May It Please The Court: Weblog of legal news and observations, including a quote of the day and daily updates

Skip To Content

MIPTC Author:

Bookstore:


Listed in Latino Who's Who, June 2014
 Attorney
Categories [more]
General (1982)
Lawyer 2 Lawyer (283)
Latest Blogs
This Month's Posts [more]
S
M
T
W
T
F
S
1
2
3
4
5
6
7
8
9
10
11
12
13
14
15
16
17
18
19
20
21
22
23
24
25
26
27
28
29
30
31
Links of Interest [more]
Locations of visitors to this page

Creative Commons License
This work is licensed under a Creative Commons License.


Quote of the Day - Fall is my favorite season in Los Angeles, watching the birds change color and fall from the trees. - David Letterman
Adjust font size: A A+ A++
Claim Your Profile on Avvo

PLF Drops the Gauntlet to Challenge Critical Habitat Designations

Here's an interesting fact: over forty percent of California is designated as critical habitat for endangered species. That's according to the California State Association of Counties. Translated into acreage, that means that 42 million out of 100 million acres are set aside for plants, fish, birds, animals and insects.

As you can imagine, there are a number of people and groups that are quite displeased with those figures. So displeased, in fact, that some have gotten together and announced that they're going to sue the Fish & Wildlife Service and the National Marine Fisheries Service over the designations.

Specifically, for these agencies' failure to consider the economic impact of the critical habitat designations.

The suit will be filed some two months from now by the Pacific Legal Foundation, who is supported in its efforts by the Home Builders Association of Northern California, the Building Industry Legal Defense Foundation, the California Chamber of Commerce and the California State Grange.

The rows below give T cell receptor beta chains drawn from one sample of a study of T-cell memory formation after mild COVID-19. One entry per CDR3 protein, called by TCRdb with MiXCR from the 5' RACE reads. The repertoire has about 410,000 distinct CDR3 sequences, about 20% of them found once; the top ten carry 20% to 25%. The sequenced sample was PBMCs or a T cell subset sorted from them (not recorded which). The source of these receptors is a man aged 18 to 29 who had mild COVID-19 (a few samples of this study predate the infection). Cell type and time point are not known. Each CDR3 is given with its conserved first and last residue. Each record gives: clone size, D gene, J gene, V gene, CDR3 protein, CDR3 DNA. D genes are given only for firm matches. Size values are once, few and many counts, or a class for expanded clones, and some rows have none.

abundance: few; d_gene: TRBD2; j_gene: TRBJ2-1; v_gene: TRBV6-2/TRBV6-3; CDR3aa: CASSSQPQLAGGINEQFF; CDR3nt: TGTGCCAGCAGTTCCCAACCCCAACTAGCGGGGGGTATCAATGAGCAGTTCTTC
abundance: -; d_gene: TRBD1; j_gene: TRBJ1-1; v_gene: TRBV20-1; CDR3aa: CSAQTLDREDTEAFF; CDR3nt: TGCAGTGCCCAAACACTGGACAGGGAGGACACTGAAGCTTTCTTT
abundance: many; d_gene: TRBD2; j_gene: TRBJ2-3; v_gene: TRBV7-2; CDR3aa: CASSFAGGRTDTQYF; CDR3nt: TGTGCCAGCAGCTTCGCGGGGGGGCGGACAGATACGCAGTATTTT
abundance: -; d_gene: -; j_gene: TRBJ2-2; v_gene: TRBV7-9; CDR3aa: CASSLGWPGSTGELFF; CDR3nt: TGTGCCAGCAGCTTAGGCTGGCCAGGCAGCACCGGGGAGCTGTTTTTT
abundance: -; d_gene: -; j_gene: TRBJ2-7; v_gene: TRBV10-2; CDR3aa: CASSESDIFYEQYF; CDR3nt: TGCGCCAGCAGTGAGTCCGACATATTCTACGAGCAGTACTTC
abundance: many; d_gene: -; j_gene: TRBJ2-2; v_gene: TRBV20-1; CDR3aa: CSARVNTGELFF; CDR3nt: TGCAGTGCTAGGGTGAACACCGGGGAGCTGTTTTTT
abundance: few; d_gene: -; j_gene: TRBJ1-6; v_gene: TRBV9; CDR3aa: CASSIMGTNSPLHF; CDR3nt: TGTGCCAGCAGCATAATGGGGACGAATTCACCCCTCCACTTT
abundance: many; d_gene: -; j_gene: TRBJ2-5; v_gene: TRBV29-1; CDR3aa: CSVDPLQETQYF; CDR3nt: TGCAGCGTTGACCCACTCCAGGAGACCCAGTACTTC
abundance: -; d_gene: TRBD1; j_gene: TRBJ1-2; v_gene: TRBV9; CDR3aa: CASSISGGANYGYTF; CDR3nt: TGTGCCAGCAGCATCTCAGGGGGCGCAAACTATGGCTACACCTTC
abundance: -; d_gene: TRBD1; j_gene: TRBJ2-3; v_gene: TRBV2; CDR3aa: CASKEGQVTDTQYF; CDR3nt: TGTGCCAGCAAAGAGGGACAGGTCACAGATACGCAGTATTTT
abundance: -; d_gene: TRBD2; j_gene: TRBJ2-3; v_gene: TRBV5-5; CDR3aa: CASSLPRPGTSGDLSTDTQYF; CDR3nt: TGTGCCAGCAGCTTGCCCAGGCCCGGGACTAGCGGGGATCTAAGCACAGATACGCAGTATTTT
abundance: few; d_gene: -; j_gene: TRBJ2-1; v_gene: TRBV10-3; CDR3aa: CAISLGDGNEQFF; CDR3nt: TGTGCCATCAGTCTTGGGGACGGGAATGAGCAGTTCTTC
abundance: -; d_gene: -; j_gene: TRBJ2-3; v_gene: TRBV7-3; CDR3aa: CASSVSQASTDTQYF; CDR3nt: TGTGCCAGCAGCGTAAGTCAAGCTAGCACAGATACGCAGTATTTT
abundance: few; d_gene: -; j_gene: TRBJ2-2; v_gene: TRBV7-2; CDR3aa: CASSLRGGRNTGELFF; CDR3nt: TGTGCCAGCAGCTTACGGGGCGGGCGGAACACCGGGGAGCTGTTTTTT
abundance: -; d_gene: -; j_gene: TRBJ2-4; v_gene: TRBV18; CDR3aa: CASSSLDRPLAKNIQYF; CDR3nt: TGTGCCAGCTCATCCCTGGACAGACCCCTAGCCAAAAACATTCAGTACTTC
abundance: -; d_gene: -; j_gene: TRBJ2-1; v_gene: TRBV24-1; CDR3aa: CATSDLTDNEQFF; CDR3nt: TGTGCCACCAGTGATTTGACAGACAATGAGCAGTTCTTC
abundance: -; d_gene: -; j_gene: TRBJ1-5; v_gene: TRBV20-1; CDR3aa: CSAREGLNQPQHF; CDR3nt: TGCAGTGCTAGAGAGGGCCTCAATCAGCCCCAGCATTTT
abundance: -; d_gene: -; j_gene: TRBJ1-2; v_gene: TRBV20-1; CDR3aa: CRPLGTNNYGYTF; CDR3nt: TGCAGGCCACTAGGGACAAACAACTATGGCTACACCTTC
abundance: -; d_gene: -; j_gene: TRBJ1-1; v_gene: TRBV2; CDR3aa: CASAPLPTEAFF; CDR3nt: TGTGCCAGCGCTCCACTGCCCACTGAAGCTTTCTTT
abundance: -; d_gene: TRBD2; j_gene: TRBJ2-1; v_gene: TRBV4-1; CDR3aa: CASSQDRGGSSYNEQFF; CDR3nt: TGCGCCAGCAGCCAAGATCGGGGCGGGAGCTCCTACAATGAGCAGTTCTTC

Some 48 critical habitat designations will be the subject of the suit, from the charismatic Bighorn sheep to the zayante band winged grasshopper.

This is at least the second time the PLF has challenged the Fish & Wildlife Service. The FWS lost this issue before, and likely will lose again.

The question hinges on the FWS' ability to document the economic impact of the designation of large swaths of land that preclude development. Is it really just i dotting and t crossing or will the suit simply result in the de-designation of land, only to be re-designated by the FWS later?

It depends on whether the FWS conducts a thorough review of the economics of the situation. So far, it hasn't done the best job. Ultimately, though, if PLF wants to stop the designation of land, it will need to find a permanent remedy rather than seeking to stop, undo and restart the designation process.

That will take an act of Congress, not a lawsuit.

Podcast 

Printer friendly page Permalink Email to a friend Posted by J. Craig Williams on Tuesday, November 16, 2004 at 15:40 Comments Closed (0) |
 
Share Link